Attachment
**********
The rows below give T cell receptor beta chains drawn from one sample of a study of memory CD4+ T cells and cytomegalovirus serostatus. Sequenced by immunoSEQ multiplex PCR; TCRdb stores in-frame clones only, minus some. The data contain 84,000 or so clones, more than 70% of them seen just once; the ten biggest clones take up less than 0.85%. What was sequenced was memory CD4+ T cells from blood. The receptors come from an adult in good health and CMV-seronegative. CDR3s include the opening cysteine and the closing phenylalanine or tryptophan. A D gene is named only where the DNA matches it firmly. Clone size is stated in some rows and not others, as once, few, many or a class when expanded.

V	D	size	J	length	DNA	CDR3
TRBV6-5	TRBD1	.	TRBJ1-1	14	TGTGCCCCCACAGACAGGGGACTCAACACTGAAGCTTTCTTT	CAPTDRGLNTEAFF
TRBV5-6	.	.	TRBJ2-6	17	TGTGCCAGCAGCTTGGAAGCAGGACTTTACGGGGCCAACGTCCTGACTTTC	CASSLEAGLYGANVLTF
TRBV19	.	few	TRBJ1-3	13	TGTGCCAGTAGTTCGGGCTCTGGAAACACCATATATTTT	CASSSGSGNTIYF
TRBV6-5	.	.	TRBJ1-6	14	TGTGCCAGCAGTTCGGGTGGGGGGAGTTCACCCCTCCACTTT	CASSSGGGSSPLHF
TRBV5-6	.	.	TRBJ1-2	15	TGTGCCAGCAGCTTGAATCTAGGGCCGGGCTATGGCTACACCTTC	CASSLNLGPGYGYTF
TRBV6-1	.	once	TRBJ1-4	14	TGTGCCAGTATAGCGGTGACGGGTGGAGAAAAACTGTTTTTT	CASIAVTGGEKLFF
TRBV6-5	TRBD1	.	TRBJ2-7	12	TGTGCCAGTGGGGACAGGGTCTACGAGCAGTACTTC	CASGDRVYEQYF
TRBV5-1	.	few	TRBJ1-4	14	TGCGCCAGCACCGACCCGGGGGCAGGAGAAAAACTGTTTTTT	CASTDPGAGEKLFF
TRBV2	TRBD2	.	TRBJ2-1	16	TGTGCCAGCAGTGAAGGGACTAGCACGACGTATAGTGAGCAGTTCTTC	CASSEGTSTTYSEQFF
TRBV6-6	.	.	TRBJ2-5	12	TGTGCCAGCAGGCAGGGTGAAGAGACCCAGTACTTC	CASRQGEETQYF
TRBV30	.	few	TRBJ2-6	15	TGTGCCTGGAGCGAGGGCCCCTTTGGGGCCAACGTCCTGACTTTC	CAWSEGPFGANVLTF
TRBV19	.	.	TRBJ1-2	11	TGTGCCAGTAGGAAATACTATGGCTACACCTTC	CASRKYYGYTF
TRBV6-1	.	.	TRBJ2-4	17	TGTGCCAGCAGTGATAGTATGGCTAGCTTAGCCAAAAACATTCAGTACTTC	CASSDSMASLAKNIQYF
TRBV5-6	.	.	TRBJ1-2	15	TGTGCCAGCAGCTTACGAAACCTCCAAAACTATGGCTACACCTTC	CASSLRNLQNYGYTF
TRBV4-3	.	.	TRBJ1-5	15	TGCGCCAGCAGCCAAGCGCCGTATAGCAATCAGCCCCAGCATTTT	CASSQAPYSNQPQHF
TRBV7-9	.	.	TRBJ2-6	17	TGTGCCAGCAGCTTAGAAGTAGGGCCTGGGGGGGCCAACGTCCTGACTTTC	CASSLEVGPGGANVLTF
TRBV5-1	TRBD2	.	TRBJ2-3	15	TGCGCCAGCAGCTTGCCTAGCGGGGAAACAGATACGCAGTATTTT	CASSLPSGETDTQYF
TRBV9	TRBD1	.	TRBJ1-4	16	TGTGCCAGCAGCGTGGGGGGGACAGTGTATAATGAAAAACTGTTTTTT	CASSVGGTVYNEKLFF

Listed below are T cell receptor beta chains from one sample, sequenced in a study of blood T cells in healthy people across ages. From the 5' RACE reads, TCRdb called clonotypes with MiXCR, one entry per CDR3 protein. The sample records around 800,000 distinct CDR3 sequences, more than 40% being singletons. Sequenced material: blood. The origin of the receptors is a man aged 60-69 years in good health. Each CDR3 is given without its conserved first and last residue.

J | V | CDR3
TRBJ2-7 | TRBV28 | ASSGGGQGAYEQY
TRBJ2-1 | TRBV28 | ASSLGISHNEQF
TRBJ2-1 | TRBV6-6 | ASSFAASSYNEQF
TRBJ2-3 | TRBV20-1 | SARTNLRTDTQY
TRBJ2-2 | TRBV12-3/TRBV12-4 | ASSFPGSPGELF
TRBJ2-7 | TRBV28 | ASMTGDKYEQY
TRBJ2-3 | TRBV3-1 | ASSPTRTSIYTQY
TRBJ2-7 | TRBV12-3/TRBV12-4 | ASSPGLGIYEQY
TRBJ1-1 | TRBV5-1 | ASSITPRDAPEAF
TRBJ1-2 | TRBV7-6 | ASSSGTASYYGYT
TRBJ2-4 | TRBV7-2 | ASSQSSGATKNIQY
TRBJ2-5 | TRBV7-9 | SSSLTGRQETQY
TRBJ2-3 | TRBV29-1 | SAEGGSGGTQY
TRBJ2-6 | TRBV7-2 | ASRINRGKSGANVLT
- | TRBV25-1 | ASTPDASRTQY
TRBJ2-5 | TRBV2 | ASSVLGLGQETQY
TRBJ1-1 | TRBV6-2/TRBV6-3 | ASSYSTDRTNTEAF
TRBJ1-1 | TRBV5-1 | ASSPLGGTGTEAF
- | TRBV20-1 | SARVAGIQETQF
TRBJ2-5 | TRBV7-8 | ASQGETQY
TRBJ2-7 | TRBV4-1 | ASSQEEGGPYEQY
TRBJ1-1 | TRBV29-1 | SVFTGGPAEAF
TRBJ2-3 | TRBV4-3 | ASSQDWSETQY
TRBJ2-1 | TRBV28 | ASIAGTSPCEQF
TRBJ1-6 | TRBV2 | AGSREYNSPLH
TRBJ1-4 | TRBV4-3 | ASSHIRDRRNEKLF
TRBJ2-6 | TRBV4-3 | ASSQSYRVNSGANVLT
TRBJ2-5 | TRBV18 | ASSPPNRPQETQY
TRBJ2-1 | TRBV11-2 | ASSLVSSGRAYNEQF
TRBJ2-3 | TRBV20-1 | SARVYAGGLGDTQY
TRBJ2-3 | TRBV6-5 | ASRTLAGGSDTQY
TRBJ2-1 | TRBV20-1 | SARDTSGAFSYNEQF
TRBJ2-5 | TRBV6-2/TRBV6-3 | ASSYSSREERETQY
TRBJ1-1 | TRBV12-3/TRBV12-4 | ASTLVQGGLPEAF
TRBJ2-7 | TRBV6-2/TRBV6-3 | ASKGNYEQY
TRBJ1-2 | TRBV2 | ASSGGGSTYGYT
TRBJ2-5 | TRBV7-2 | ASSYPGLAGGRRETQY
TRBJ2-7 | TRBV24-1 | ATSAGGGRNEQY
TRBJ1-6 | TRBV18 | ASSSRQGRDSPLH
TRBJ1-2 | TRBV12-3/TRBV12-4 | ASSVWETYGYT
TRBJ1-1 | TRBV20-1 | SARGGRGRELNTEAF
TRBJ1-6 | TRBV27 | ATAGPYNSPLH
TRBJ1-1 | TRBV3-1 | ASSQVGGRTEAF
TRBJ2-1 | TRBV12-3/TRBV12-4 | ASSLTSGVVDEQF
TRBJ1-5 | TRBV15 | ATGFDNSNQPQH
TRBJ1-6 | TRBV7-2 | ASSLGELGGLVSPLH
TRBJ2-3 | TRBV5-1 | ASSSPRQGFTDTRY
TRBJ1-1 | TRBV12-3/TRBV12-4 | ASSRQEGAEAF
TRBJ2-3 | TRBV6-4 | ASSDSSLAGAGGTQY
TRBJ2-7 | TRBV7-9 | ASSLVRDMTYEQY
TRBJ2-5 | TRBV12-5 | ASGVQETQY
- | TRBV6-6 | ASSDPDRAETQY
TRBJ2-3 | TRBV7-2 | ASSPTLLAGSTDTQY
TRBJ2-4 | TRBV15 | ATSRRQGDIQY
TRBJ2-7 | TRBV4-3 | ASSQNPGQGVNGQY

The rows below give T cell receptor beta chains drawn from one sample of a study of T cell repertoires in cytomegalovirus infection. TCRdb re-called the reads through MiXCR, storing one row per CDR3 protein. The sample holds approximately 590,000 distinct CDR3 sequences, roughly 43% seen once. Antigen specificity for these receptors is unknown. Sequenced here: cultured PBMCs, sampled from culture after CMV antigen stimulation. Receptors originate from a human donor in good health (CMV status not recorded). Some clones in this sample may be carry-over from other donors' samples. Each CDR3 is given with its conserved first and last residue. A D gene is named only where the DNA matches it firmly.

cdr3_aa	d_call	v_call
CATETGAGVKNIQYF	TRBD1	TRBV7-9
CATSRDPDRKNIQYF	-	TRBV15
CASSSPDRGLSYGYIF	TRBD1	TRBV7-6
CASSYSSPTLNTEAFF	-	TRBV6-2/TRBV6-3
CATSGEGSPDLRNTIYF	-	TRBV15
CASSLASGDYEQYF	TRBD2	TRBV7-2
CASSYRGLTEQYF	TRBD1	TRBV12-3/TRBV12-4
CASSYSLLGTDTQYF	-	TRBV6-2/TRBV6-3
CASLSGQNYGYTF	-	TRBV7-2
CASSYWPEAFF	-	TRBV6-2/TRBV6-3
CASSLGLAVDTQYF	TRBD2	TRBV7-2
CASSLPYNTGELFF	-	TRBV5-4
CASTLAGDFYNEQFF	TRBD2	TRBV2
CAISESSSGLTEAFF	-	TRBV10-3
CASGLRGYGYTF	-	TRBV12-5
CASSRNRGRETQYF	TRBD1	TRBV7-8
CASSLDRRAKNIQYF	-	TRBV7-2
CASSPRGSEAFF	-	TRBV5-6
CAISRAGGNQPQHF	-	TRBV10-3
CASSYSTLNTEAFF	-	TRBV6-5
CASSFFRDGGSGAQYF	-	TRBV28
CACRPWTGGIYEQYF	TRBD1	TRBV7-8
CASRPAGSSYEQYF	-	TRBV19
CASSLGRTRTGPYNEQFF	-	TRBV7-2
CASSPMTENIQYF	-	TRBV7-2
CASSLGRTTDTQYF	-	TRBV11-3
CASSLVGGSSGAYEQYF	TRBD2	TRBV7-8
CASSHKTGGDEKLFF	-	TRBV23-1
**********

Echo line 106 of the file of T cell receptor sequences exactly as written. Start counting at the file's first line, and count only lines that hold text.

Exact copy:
CASSLVGGSSGAYEQYF	TRBD2	TRBV7-8